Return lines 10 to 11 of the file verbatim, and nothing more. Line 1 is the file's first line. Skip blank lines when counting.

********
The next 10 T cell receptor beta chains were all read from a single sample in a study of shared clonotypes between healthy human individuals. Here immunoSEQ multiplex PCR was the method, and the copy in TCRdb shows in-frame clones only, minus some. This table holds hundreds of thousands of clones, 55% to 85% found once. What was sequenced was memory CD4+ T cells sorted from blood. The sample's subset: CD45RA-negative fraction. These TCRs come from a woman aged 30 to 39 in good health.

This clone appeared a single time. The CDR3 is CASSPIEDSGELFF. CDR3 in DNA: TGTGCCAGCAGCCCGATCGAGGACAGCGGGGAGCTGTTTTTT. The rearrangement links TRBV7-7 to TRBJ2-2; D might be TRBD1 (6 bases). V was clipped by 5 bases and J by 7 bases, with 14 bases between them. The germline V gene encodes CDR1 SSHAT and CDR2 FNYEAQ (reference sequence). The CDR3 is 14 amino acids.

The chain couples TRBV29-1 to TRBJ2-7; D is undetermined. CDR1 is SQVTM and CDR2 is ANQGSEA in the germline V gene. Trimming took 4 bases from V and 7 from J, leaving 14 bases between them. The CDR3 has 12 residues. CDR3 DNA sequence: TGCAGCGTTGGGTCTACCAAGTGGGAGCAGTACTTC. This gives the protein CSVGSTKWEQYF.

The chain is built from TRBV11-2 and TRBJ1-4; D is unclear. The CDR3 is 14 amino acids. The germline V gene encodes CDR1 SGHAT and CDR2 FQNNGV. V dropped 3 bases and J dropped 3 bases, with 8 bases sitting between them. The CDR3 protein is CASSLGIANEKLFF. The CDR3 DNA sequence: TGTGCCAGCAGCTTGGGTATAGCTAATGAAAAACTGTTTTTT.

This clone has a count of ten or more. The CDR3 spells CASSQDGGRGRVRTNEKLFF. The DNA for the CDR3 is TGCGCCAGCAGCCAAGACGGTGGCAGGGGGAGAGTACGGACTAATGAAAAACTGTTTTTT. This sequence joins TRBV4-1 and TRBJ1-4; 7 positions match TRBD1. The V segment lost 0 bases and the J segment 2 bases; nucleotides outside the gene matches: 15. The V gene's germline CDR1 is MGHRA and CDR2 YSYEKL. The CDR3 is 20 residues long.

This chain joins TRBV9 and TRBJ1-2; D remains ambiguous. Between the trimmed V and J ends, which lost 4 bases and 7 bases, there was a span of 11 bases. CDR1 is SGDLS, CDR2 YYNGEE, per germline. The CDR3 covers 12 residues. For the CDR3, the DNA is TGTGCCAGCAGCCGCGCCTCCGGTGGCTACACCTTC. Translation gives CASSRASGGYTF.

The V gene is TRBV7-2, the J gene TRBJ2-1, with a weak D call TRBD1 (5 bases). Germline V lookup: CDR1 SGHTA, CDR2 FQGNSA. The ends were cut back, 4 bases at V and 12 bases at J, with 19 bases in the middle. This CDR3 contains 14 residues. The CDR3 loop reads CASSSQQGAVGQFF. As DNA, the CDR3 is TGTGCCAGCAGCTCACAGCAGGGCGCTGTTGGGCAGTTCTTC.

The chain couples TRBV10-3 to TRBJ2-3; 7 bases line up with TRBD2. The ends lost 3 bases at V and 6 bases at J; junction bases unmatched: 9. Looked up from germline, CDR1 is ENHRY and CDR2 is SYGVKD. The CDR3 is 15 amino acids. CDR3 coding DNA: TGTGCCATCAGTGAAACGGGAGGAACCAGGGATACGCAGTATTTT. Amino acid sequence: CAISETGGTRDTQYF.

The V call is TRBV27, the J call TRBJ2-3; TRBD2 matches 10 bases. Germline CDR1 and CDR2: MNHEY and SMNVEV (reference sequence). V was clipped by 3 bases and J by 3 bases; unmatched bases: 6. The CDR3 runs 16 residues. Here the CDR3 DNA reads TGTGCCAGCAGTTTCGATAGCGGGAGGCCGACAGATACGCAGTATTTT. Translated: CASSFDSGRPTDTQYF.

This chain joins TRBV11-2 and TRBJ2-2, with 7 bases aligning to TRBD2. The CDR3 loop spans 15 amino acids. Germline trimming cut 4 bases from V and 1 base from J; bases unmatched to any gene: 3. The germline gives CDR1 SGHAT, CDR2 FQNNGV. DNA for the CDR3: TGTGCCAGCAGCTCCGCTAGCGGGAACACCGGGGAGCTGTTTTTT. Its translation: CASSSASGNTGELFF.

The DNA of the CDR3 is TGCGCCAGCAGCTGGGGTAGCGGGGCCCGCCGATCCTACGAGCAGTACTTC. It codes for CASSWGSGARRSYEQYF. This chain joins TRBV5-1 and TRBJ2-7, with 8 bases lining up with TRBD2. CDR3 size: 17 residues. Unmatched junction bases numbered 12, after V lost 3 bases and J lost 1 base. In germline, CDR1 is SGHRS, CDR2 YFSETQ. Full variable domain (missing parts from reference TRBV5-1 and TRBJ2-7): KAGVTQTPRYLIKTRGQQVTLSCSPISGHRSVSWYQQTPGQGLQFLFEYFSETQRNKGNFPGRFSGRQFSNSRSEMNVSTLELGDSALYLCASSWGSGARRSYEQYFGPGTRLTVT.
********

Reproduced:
This chain joins TRBV11-2 and TRBJ2-2, with 7 bases aligning to TRBD2. The CDR3 loop spans 15 amino acids. Germline trimming cut 4 bases from V and 1 base from J; bases unmatched to any gene: 3. The germline gives CDR1 SGHAT, CDR2 FQNNGV. DNA for the CDR3: TGTGCCAGCAGCTCCGCTAGCGGGAACACCGGGGAGCTGTTTTTT. Its translation: CASSSASGNTGELFF.

The DNA of the CDR3 is TGCGCCAGCAGCTGGGGTAGCGGGGCCCGCCGATCCTACGAGCAGTACTTC. It codes for CASSWGSGARRSYEQYF. This chain joins TRBV5-1 and TRBJ2-7, with 8 bases lining up with TRBD2. CDR3 size: 17 residues. Unmatched junction bases numbered 12, after V lost 3 bases and J lost 1 base. In germline, CDR1 is SGHRS, CDR2 YFSETQ. Full variable domain (missing parts from reference TRBV5-1 and TRBJ2-7): KAGVTQTPRYLIKTRGQQVTLSCSPISGHRSVSWYQQTPGQGLQFLFEYFSETQRNKGNFPGRFSGRQFSNSRSEMNVSTLELGDSALYLCASSWGSGARRSYEQYFGPGTRLTVT.